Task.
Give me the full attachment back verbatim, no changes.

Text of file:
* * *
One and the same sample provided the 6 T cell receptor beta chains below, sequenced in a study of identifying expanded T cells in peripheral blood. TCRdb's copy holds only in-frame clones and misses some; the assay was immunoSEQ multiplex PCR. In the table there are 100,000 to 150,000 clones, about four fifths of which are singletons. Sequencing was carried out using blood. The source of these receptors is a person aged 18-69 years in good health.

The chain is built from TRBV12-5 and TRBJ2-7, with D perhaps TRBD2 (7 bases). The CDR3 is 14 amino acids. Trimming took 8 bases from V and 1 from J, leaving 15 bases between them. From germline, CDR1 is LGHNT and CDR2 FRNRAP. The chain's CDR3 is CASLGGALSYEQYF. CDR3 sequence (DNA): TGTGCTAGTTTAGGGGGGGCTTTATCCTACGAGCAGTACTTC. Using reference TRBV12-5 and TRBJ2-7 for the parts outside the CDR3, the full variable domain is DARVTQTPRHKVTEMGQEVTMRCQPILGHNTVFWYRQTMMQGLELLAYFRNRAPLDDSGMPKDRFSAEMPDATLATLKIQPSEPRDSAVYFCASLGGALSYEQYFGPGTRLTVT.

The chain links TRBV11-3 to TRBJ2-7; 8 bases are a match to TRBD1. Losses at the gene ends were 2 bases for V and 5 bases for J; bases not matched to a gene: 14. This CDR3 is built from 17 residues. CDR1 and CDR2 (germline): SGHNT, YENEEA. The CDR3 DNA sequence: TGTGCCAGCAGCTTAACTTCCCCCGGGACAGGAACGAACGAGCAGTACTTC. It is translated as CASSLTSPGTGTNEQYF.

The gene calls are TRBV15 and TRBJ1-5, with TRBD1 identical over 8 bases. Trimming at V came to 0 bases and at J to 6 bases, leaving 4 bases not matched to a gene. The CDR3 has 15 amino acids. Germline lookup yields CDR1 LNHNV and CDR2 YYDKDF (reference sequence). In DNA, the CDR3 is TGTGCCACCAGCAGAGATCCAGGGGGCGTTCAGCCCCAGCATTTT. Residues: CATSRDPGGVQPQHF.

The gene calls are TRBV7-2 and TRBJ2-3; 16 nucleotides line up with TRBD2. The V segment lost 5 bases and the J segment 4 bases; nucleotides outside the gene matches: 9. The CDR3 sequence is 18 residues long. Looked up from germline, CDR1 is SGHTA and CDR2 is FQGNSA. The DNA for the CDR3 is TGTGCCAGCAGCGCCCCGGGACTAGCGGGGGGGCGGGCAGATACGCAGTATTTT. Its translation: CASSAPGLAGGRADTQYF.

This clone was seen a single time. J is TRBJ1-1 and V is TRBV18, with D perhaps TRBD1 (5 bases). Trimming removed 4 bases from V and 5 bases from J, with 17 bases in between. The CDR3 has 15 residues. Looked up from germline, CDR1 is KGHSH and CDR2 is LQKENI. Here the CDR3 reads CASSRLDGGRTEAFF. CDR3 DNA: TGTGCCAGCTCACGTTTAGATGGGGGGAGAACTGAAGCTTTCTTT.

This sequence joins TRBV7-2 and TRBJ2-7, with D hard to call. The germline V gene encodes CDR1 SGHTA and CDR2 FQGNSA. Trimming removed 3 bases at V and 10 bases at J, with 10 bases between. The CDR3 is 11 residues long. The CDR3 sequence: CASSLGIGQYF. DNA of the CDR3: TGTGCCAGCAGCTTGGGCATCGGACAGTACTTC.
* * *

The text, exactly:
One and the same sample provided the 6 T cell receptor beta chains below, sequenced in a study of identifying expanded T cells in peripheral blood. TCRdb's copy holds only in-frame clones and misses some; the assay was immunoSEQ multiplex PCR. In the table there are 100,000 to 150,000 clones, about four fifths of which are singletons. Sequencing was carried out using blood. The source of these receptors is a person aged 18-69 years in good health.

The chain is built from TRBV12-5 and TRBJ2-7, with D perhaps TRBD2 (7 bases). The CDR3 is 14 amino acids. Trimming took 8 bases from V and 1 from J, leaving 15 bases between them. From germline, CDR1 is LGHNT and CDR2 FRNRAP. The chain's CDR3 is CASLGGALSYEQYF. CDR3 sequence (DNA): TGTGCTAGTTTAGGGGGGGCTTTATCCTACGAGCAGTACTTC. Using reference TRBV12-5 and TRBJ2-7 for the parts outside the CDR3, the full variable domain is DARVTQTPRHKVTEMGQEVTMRCQPILGHNTVFWYRQTMMQGLELLAYFRNRAPLDDSGMPKDRFSAEMPDATLATLKIQPSEPRDSAVYFCASLGGALSYEQYFGPGTRLTVT.

The chain links TRBV11-3 to TRBJ2-7; 8 bases are a match to TRBD1. Losses at the gene ends were 2 bases for V and 5 bases for J; bases not matched to a gene: 14. This CDR3 is built from 17 residues. CDR1 and CDR2 (germline): SGHNT, YENEEA. The CDR3 DNA sequence: TGTGCCAGCAGCTTAACTTCCCCCGGGACAGGAACGAACGAGCAGTACTTC. It is translated as CASSLTSPGTGTNEQYF.

The gene calls are TRBV15 and TRBJ1-5, with TRBD1 identical over 8 bases. Trimming at V came to 0 bases and at J to 6 bases, leaving 4 bases not matched to a gene. The CDR3 has 15 amino acids. Germline lookup yields CDR1 LNHNV and CDR2 YYDKDF (reference sequence). In DNA, the CDR3 is TGTGCCACCAGCAGAGATCCAGGGGGCGTTCAGCCCCAGCATTTT. Residues: CATSRDPGGVQPQHF.

The gene calls are TRBV7-2 and TRBJ2-3; 16 nucleotides line up with TRBD2. The V segment lost 5 bases and the J segment 4 bases; nucleotides outside the gene matches: 9. The CDR3 sequence is 18 residues long. Looked up from germline, CDR1 is SGHTA and CDR2 is FQGNSA. The DNA for the CDR3 is TGTGCCAGCAGCGCCCCGGGACTAGCGGGGGGGCGGGCAGATACGCAGTATTTT. Its translation: CASSAPGLAGGRADTQYF.

This clone was seen a single time. J is TRBJ1-1 and V is TRBV18, with D perhaps TRBD1 (5 bases). Trimming removed 4 bases from V and 5 bases from J, with 17 bases in between. The CDR3 has 15 residues. Looked up from germline, CDR1 is KGHSH and CDR2 is LQKENI. Here the CDR3 reads CASSRLDGGRTEAFF. CDR3 DNA: TGTGCCAGCTCACGTTTAGATGGGGGGAGAACTGAAGCTTTCTTT.

This sequence joins TRBV7-2 and TRBJ2-7, with D hard to call. The germline V gene encodes CDR1 SGHTA and CDR2 FQGNSA. Trimming removed 3 bases at V and 10 bases at J, with 10 bases between. The CDR3 is 11 residues long. The CDR3 sequence: CASSLGIGQYF. DNA of the CDR3: TGTGCCAGCAGCTTGGGCATCGGACAGTACTTC.